September typically reveals much but not all of the truth about college football teams. Since most inter-conference games have been completed, fans college football fans have some ammunition for the never-ending debate about which conference is superior above all others. Some aspirations for conference or national titles have already gone up in flames one month into the 2012 season.
The Big Ten has struggled in non-conference play. The Big Ten finished with seven wins and three losses versus the Mid-American Conference, a disturbing sign of diminishing dominance over a group teams long considered merely pre-season punching bags. The lone victory for a Big Ten team in four games against the Pacific Twelve was achieved by Ohio State, a member ineligible for the conference title. Such struggles do not bode optimistically for the eventual conference champion’s chances of winning the Rose Bowl. Notre Dame swept all three matches versus the Big Ten. At least, the Big Ten split two pairs of games versus both the Atlantic Coast Conference and the Southeastern Conference. Some consolation for the Big Ten lies in the fact that it has not slumped to the position of weakest BCS conference by winning all three contests against the Big East. With only two undefeated teams remaining, one ineligible for the post-season, the Big Ten’s hopes for a berth in the BCS title game rest on the shoulders of Northwestern who just appeared in the Top Twenty-Five for the first time this week.
The Southeastern Conference welcomed two new members but the SEC looks just the same as last year. Any hopes that either Arkansas or Auburn could challenge the apparently pre-destined de facto SEC Western Division championship game between Alabama and LSU evaporated when both started 0-2 in divisional games. The new guys have struggled as the other twelve established members suspected that they would; Missouri’s slim odds at the SEC East title disappeared with two loses within the division. Florida’s resurgence has been cast a bit of doubt on the widely accepted belief that the winner of next weekend’s game between Georgia and South Carolina will lock up the division. Whether the Gators can contend for the SEC East title will be determined in the next four weeks with games versus LSU and the two perceived favorites in the East.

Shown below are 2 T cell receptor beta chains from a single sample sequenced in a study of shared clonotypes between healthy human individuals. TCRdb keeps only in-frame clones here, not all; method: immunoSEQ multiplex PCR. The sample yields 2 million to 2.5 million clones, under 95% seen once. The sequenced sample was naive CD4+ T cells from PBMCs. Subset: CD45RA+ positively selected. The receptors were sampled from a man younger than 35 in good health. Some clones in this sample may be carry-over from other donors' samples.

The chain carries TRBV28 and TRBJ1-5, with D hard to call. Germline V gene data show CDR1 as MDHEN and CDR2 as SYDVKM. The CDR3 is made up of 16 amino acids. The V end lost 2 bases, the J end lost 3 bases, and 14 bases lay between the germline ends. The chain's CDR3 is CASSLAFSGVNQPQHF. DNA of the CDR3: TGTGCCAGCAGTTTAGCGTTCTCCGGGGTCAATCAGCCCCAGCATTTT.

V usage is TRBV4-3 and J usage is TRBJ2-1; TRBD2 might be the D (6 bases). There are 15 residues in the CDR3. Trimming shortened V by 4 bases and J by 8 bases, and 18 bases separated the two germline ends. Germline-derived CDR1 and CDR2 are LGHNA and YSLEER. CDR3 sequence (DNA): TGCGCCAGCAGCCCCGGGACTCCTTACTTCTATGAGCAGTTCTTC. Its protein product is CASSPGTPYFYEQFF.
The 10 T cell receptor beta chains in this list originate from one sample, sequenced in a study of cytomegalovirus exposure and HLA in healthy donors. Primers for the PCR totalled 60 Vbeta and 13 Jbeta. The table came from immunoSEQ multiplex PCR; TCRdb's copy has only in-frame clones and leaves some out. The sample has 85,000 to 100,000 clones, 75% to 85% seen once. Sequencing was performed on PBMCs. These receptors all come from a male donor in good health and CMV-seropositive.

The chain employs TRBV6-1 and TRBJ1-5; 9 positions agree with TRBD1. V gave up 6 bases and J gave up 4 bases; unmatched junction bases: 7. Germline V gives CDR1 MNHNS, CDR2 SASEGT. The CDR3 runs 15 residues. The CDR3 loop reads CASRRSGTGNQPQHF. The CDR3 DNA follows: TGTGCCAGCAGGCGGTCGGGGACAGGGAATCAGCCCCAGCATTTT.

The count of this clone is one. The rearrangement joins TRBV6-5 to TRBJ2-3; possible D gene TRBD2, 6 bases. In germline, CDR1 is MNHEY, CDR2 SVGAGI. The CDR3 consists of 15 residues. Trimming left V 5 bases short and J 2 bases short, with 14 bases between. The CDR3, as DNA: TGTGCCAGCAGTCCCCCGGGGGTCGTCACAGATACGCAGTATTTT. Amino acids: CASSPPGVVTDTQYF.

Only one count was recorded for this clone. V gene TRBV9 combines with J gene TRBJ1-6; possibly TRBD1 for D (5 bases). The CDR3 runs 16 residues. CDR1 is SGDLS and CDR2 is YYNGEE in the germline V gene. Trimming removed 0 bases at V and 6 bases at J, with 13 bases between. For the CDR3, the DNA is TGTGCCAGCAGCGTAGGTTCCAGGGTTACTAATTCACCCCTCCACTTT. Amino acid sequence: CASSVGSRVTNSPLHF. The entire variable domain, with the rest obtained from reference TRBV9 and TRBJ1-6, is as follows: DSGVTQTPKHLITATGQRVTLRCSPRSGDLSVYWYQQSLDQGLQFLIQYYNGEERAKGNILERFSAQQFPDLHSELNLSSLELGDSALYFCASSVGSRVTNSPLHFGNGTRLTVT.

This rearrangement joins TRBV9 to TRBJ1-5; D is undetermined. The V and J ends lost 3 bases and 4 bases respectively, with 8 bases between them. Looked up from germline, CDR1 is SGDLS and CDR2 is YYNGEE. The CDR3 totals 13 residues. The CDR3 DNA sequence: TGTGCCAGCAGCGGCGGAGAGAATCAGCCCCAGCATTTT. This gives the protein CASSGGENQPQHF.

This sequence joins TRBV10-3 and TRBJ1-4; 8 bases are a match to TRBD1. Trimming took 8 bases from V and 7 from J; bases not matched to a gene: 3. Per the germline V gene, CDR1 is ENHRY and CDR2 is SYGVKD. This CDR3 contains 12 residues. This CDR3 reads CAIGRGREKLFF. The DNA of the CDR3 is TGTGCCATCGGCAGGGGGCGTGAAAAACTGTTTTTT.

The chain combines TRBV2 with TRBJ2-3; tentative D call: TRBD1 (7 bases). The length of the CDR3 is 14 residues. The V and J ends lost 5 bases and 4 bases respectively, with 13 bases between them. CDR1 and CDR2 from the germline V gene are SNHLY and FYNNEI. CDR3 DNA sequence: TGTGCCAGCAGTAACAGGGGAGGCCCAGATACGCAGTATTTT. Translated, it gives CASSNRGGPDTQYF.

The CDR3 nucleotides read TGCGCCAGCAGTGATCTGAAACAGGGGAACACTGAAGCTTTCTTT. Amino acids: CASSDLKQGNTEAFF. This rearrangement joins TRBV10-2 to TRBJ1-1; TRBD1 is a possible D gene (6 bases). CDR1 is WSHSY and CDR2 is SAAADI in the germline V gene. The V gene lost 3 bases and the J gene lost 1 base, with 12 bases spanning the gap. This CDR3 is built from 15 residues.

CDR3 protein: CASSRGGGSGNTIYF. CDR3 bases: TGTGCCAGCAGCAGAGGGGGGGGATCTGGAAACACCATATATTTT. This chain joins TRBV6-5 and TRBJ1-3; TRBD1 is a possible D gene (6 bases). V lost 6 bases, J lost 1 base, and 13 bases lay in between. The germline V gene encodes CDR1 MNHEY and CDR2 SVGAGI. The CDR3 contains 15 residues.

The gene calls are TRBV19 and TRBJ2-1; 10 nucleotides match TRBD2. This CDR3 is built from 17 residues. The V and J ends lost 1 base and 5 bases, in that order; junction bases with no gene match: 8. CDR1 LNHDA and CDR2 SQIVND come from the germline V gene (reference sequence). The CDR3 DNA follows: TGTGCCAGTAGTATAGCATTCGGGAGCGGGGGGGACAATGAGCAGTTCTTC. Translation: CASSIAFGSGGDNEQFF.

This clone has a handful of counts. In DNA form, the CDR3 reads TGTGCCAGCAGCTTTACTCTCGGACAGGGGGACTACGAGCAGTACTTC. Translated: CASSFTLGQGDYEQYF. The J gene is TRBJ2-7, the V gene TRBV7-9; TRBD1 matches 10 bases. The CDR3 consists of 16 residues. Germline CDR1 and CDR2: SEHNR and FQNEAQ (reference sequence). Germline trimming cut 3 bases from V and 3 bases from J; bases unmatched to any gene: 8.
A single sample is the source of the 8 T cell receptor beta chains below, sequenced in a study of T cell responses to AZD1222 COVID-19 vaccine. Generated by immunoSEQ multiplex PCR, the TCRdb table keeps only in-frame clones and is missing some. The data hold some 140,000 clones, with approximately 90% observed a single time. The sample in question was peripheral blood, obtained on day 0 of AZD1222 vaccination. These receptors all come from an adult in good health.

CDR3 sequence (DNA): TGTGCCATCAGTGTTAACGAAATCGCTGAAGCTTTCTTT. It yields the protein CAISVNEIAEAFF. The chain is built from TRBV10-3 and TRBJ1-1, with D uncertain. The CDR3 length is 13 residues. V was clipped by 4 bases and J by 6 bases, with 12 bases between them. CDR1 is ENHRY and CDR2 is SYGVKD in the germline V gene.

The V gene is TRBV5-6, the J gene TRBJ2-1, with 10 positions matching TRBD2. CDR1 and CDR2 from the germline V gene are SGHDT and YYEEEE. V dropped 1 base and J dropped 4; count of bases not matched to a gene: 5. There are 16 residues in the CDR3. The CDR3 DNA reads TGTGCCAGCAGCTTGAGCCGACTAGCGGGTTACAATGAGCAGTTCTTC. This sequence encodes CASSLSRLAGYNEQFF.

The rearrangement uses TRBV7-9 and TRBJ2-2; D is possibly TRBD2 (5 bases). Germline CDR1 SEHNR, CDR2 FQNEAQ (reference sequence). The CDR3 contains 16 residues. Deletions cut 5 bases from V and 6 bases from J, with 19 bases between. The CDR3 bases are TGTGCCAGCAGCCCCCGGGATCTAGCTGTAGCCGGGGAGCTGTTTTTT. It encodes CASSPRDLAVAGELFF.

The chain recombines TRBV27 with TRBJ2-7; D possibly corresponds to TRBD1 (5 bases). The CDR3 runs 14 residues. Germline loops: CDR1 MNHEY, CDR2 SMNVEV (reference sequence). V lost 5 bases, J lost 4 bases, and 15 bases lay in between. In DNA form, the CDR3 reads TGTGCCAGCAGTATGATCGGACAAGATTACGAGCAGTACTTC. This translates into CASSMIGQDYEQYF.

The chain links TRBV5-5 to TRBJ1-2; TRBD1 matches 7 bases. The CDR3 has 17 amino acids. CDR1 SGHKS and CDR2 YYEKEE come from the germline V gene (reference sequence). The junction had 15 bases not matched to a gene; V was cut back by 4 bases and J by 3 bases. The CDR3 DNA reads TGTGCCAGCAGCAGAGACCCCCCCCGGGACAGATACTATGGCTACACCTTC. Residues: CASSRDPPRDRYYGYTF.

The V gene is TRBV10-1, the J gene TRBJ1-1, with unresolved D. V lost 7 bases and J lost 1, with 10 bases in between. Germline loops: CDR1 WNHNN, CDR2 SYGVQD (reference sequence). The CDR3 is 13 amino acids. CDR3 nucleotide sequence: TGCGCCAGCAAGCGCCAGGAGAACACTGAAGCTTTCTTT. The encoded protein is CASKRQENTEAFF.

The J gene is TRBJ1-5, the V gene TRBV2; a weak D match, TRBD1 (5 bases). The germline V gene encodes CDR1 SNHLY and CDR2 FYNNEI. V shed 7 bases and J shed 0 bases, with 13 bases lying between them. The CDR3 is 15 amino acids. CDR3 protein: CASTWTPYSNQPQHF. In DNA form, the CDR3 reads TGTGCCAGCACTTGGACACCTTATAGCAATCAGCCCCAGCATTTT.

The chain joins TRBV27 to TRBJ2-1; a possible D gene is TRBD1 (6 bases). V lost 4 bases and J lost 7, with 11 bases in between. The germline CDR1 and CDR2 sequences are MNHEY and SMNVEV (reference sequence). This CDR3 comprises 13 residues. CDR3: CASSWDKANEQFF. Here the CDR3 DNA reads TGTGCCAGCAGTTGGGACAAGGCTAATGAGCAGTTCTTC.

The Atlantic Coast Conference has a glimmer of hope of seeing what it expected when it expanded. Florida State is the only undefeated Atlantic Division member that has played a conference game; its two wins occurred over the second and third place teams in the same division. Miami has already won three conference games. Could we see a flashback to the Nineties with a match-up of undefeated and ranked Seminoles and Hurricanes in October? Since Florida State remains the sole undefeated ACC team and one of just three who has yet to lose a non-conference game, FSU will need for all members of SEC, Big Twelve and Pacific Twelve to lose at least once for a trip to Miami and the national title game.
The Big East has managed to maintain some semblance of a status as a major conference despite the impending round of further defections. Its members have won both contests versus SEC teams. The eight Big East teams have won four of the seven matches against the ACC played so far. However, the Big East has lost two of its three games versus Mid-American Conference. Also, Pittsburgh lost to 1-AA team Youngstown State. The Big East’s road to national respectability remains long and arduous.
The view of the Big Twelve can be spun in opposing ways. On the positive side, seven of the ten members have already swept all of their non-conference opponents. Two wins in two contests versus the ACC include Kansas State defeating division-leading Miami. On the negative side, nine of the twenty-nine non-conference victories occurred over FCS members. Half of the conference is still undefeated so the odds of a Big Twelve team advancing the BCS title game remain strong.
As for the possibility of a non-member of a BCS automatic qualifying conference slipping into a BCS bowl, four undefeated candidates remain. The chances of any others climbing the rankings are extremely remote at most. All but one team in Conference USA has at least two losses so far. Everyone in the Mountain West has at least one loss; eight of the ten members have two or more. No one in the Sun Belt Conference is undefeated. Only one team in the Mid-American Conference has yet to lose.
Notre Dame has bolted out of the gates with four victories. Two contests versus the Pacific Twelve and three against the ACC remain. Barring two or more losses in November or to unranked teams in general, the Irish seem a near certainty for one of the BCS bowls.
One potential for the BCS at-large entry is Ohio. The Bobcats won at Penn State, its sole game versus a major conference member. The Bobcats face an uphill climb in order to reach the required finish in the top twelve in the BCS standings. Even a top sixteen ranking with a BCS conference champion ranked below Ohio seems unlikely.
Another possibility for a “BCS buster”, Louisiana Tech, holds much more potential for a BCS bid. The Bulldogs have already defeated a team from both the Big Ten and the ACC with a game remaining versus an SEC member. An undefeated season including those three victories should ensure Louisiana Tech a spot in the BCS.
The final undefeated team from outside of the six major conferences is Texas-San Antonio. The Roadrunners have four non-FBS opponents plus two in their first seasons at the 1-A level. Therefore, UTSA does not even have the craziest delusion of appearing the BCS top 25. However, they only need two wins in the last seven games to finish with a winning record in their first season in the FBS, an impressive feat.
COPYRIGHT BY CHARLES KASTRIOT SEPTEMBER 2012